Not sure if either Hancock or Schweich was antisemitic, but I think it is quite likely that both believed that their constituents were antisemitic.
Hancock, to think that these rumors would have an effect in his favour, and Schweich, to believe it would make him unelectable.
So all of this might show that Republican politicians think that Republican voters are all antisemitic.

ibstubro's avatar

Pretty keen observation, @ragingloli.
May I suggest the refinement of:
“So all of this might show that Missouri Republican politicians think that Republican voters are all antisemitic.”?

Darth_Algar's avatar

“actually read my OP, thought “Oh, no, the GOP can’t be against the GOP,”

They can. Like during the 2000 primaries when Bush campaigners in the deep south were spreading the word about John McCain’s black baby. Granted that’s a situation between candidates vying for the same position, but just shows that kind of inter-party nastiness is not unheard of.

ragingloli's avatar

@Darth_Algar
Another indication of what republican campaign strategists think about the views of republican voters.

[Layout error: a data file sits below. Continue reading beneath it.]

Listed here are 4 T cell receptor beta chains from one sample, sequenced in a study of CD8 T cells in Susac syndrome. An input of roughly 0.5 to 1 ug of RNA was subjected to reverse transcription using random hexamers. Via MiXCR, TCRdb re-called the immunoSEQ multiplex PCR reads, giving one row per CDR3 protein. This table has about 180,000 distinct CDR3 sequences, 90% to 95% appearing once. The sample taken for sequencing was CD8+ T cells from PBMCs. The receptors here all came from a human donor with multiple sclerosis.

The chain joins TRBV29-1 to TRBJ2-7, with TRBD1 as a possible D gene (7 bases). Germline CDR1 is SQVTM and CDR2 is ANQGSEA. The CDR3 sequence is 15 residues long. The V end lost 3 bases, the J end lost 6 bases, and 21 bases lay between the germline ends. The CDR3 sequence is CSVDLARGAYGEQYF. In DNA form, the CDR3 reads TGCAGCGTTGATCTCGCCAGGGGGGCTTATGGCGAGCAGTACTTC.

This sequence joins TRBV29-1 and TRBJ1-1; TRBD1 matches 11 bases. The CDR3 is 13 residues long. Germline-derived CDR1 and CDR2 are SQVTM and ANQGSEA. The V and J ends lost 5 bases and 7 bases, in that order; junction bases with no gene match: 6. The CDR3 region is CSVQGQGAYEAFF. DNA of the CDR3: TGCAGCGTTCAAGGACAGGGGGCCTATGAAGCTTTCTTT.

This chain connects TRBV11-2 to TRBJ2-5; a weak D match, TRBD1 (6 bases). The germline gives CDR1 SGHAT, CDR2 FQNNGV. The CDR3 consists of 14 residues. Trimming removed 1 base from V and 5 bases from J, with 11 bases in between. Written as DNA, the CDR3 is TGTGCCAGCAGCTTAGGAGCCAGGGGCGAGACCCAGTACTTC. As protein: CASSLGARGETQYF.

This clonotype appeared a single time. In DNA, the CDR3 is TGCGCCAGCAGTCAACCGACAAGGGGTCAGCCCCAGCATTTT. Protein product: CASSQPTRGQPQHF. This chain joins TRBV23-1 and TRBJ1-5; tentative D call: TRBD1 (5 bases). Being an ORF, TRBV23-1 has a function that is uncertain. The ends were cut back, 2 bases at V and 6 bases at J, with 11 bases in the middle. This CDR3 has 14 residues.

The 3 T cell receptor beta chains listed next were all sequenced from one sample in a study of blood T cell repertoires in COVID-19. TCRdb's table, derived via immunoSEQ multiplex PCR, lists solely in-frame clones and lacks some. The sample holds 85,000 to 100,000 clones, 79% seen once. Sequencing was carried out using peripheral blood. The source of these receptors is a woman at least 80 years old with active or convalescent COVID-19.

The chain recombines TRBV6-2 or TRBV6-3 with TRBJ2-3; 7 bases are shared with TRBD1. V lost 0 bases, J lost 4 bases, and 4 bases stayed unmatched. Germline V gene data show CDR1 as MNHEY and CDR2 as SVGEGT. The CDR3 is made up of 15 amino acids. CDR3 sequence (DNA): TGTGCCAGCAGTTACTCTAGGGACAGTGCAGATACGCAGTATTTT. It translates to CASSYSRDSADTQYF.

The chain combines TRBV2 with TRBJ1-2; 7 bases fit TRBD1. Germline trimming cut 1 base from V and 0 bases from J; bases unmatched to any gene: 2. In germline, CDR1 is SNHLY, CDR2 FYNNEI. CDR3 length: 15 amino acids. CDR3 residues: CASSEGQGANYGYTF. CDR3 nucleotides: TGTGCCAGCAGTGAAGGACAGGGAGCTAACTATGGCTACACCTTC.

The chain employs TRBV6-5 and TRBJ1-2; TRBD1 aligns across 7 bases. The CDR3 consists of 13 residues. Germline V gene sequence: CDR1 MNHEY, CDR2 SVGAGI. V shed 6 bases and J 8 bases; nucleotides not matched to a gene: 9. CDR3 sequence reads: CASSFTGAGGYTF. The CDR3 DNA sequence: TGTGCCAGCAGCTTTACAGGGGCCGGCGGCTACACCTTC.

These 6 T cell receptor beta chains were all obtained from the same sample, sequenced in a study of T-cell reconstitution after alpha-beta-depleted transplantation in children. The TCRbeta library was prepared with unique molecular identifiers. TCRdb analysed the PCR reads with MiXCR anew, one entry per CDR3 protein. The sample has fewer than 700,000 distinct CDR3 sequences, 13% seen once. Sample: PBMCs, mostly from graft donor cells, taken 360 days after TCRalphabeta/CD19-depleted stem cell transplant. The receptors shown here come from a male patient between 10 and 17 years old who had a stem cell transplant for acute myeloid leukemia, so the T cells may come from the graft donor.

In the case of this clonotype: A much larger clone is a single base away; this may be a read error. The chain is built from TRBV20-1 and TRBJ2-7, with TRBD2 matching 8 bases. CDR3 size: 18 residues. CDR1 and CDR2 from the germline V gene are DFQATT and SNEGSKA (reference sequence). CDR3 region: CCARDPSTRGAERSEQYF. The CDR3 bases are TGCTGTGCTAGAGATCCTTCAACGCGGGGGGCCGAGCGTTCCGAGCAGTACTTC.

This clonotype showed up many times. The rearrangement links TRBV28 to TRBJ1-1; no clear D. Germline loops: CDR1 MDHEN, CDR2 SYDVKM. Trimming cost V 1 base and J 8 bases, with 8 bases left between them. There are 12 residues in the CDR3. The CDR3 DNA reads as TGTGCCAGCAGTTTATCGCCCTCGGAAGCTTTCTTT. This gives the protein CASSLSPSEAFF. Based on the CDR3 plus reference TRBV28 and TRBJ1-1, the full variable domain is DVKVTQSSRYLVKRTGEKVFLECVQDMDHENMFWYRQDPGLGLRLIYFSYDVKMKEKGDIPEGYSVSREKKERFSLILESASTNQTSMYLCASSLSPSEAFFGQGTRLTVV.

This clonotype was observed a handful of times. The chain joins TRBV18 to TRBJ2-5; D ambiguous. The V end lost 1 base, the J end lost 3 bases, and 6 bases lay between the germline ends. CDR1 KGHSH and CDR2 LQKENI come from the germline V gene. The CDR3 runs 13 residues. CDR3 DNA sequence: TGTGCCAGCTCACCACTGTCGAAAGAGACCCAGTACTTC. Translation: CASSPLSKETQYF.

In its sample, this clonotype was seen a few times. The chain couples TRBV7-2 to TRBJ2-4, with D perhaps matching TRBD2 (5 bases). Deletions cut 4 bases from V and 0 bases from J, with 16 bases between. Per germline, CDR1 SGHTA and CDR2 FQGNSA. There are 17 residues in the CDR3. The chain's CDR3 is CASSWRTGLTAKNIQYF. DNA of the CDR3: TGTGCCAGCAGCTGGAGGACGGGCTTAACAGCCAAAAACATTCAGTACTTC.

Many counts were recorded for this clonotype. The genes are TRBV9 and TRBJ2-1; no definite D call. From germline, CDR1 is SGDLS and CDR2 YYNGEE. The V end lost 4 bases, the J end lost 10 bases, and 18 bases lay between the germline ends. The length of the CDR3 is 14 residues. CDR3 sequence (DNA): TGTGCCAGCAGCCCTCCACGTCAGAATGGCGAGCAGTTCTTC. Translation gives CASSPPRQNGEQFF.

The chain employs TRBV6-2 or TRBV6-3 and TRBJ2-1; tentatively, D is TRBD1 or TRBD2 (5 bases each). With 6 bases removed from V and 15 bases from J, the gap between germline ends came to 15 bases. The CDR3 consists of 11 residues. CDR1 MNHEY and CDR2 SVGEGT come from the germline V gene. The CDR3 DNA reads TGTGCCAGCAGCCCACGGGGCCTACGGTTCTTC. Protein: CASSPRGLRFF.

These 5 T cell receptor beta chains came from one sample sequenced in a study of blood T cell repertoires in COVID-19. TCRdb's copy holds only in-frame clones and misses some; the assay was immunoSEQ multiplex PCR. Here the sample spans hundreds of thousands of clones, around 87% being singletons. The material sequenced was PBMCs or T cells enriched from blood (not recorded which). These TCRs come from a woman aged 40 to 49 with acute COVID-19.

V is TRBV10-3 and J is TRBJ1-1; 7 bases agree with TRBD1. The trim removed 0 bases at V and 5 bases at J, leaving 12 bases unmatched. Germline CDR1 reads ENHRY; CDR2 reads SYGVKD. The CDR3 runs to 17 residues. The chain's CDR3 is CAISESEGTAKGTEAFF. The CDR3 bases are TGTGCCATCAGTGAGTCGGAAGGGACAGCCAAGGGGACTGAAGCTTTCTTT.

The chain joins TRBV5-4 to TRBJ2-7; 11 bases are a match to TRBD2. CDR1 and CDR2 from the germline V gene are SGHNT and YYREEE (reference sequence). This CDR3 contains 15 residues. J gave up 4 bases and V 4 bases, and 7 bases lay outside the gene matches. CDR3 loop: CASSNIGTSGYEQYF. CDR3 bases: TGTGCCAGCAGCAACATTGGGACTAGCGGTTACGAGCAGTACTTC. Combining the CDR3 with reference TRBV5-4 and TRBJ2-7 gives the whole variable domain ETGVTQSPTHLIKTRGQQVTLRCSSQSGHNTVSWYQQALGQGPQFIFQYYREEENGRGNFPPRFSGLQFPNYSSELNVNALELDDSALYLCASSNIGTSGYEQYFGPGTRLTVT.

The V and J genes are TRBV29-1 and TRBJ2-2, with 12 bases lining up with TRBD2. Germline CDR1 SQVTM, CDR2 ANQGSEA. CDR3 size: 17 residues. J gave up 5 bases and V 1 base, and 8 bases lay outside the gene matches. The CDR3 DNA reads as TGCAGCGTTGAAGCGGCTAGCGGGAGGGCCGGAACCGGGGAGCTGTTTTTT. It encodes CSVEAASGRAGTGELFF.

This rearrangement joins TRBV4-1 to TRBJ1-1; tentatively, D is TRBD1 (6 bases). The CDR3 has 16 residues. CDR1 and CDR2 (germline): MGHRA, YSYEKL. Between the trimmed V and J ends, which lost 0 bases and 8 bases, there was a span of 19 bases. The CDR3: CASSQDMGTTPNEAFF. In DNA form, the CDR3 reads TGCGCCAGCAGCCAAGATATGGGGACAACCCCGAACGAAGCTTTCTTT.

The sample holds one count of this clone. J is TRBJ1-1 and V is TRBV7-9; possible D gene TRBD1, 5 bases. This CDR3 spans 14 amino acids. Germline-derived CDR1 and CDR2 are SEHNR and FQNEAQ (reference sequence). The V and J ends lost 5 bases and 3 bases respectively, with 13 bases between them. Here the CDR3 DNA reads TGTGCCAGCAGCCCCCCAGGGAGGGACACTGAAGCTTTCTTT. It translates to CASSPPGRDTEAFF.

@ibstubro
sure, why not. question is, are the strategists correct in their assessment of republican voters?
I say, yes, they are.

skfinkel's avatar

I might be biased because I am Jewish, but I think one would have to have other problems as well to commit suicide. If he was actually Jewish, and didn’t know it, it seems like a bizarre reaction. (Madeline Albright found out her parents were both Jewish, and it didn’t send her off the deep end.) I suspect he had lots of other psychological problems going on.

JLeslie's avatar

This is so ridiculous. If he wants to kill himself over this let him. I don’t think the other guy should have to resign. It sounds like he did have some Jewish ancestors.

I can’t imagine this one thing drive him to take his life. There has to be other things too.

Maybe I read too fast, but why did the “rumor” start? How did it even come up?

zenvelo's avatar